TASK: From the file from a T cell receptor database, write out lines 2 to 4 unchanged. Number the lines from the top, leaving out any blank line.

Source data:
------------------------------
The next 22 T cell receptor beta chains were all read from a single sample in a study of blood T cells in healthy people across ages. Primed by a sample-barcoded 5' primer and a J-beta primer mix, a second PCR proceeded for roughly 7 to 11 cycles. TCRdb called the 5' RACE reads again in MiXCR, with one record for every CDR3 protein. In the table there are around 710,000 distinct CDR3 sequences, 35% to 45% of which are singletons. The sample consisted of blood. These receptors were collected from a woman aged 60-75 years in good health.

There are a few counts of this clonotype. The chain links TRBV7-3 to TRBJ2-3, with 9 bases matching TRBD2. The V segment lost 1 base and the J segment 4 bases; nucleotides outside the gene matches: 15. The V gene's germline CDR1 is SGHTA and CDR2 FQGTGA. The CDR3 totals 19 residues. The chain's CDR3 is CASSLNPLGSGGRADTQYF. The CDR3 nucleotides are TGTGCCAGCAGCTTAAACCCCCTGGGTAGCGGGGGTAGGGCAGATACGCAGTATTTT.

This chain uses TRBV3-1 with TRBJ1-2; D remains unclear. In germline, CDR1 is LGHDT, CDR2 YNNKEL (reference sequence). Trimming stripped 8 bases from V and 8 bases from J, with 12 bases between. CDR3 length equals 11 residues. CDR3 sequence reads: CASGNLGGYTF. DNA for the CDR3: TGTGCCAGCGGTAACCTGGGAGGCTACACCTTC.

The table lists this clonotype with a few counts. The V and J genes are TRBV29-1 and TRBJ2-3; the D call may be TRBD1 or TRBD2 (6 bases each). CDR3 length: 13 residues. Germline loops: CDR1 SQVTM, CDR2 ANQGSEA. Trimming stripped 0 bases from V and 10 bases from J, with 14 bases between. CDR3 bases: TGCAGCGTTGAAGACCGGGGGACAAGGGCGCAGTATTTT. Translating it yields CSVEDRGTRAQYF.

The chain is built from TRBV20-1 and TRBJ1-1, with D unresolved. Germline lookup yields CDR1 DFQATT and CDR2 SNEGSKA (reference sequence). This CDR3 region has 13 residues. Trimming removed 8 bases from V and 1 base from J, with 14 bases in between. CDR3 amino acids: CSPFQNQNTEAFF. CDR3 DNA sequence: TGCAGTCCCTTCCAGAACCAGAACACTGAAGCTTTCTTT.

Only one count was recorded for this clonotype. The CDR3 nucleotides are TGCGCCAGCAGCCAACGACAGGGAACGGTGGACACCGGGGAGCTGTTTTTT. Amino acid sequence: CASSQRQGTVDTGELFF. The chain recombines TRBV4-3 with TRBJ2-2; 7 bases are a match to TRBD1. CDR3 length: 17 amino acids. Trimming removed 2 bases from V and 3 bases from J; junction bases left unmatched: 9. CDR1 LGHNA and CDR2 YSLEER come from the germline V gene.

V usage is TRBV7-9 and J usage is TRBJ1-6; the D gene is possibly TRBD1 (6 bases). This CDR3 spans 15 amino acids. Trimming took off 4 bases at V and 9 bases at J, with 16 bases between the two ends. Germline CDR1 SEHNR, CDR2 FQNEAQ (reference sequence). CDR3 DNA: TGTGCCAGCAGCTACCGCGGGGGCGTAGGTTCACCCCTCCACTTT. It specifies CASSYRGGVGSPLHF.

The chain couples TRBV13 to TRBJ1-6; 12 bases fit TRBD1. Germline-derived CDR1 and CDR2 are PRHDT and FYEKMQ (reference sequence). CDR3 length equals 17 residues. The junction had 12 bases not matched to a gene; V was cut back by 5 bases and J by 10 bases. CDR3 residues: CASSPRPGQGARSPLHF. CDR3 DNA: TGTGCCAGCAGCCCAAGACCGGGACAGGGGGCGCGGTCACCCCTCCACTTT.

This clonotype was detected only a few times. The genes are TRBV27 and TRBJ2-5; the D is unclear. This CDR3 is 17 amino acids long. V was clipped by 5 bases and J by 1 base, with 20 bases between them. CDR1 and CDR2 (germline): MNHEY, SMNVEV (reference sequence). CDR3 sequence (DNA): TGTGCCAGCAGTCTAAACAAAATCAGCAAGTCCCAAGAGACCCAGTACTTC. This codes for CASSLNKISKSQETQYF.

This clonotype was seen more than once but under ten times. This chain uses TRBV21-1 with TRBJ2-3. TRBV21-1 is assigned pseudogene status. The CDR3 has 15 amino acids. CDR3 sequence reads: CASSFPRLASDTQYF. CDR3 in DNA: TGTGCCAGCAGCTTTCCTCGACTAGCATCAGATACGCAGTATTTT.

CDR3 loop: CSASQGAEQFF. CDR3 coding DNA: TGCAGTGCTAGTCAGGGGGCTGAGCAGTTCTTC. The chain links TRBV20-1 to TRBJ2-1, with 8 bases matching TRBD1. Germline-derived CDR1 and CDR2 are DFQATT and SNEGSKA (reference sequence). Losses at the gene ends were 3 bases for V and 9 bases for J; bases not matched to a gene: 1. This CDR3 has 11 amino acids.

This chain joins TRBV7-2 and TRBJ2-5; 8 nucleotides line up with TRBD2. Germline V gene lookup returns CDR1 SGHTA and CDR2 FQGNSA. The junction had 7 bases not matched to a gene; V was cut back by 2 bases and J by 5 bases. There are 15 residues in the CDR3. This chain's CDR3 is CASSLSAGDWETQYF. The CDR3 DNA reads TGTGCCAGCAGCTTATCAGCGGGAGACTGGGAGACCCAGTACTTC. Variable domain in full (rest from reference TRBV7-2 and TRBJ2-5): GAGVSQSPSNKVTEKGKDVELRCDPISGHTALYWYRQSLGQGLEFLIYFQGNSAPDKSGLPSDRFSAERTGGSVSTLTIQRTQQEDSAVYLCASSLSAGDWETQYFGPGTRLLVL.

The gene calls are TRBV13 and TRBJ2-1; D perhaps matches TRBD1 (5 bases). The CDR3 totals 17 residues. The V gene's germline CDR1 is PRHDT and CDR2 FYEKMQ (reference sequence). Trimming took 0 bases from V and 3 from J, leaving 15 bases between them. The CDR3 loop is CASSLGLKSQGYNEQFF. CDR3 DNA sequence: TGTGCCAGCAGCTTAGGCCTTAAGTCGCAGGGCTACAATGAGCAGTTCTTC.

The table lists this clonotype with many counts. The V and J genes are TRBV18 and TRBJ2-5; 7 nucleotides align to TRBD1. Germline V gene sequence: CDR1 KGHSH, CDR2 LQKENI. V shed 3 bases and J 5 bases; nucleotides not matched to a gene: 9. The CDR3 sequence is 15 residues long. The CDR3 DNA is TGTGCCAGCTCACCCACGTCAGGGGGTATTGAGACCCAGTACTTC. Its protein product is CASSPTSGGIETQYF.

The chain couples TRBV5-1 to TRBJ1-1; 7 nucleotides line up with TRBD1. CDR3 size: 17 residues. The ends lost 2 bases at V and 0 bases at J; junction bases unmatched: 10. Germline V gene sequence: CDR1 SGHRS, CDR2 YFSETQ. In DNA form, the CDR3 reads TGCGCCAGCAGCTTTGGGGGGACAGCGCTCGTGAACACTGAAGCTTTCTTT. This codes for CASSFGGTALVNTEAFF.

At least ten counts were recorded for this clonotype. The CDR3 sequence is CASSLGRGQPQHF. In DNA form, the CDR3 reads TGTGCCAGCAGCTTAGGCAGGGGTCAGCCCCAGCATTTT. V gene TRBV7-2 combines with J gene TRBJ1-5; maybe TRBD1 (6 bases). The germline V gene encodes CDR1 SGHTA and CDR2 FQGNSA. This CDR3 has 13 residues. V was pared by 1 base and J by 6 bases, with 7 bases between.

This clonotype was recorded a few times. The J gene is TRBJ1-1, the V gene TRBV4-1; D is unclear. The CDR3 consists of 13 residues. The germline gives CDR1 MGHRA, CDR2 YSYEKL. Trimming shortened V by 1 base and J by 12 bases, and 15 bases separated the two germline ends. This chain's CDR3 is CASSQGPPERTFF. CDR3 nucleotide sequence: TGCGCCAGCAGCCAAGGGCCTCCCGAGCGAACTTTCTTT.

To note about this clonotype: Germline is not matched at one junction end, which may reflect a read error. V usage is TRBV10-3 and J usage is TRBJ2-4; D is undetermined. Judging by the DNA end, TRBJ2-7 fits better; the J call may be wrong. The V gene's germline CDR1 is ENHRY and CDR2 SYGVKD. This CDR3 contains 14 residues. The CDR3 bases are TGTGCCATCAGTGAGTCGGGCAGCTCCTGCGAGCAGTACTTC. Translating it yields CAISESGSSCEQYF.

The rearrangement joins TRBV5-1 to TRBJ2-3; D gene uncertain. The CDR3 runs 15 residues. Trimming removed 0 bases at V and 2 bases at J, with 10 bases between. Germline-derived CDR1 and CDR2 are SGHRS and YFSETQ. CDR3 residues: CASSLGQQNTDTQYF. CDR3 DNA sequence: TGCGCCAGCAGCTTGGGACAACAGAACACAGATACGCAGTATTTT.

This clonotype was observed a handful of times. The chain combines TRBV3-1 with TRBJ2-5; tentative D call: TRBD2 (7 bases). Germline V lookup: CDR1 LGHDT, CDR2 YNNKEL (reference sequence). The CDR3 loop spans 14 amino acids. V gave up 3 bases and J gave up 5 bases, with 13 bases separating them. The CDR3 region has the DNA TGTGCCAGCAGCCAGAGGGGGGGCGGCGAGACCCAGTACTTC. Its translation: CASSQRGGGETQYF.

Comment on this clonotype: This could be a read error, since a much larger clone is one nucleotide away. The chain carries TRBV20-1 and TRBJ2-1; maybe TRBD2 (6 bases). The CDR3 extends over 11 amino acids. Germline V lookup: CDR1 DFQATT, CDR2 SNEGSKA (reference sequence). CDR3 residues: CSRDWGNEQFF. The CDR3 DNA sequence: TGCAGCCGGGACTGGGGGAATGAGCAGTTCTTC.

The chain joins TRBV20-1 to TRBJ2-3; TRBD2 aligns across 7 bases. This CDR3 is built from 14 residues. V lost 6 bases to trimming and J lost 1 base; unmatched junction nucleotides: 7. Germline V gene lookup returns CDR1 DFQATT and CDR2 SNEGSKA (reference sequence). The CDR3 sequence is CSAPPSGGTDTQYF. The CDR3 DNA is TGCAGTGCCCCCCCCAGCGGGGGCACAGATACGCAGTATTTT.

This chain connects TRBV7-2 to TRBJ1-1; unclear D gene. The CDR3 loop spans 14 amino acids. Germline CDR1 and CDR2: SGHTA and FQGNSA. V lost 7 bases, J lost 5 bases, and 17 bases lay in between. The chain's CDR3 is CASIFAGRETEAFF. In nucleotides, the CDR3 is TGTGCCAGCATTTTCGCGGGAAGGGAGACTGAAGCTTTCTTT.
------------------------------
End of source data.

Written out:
There are a few counts of this clonotype. The chain links TRBV7-3 to TRBJ2-3, with 9 bases matching TRBD2. The V segment lost 1 base and the J segment 4 bases; nucleotides outside the gene matches: 15. The V gene's germline CDR1 is SGHTA and CDR2 FQGTGA. The CDR3 totals 19 residues. The chain's CDR3 is CASSLNPLGSGGRADTQYF. The CDR3 nucleotides are TGTGCCAGCAGCTTAAACCCCCTGGGTAGCGGGGGTAGGGCAGATACGCAGTATTTT.

This chain uses TRBV3-1 with TRBJ1-2; D remains unclear. In germline, CDR1 is LGHDT, CDR2 YNNKEL (reference sequence). Trimming stripped 8 bases from V and 8 bases from J, with 12 bases between. CDR3 length equals 11 residues. CDR3 sequence reads: CASGNLGGYTF. DNA for the CDR3: TGTGCCAGCGGTAACCTGGGAGGCTACACCTTC.

The table lists this clonotype with a few counts. The V and J genes are TRBV29-1 and TRBJ2-3; the D call may be TRBD1 or TRBD2 (6 bases each). CDR3 length: 13 residues. Germline loops: CDR1 SQVTM, CDR2 ANQGSEA. Trimming stripped 0 bases from V and 10 bases from J, with 14 bases between. CDR3 bases: TGCAGCGTTGAAGACCGGGGGACAAGGGCGCAGTATTTT. Translating it yields CSVEDRGTRAQYF.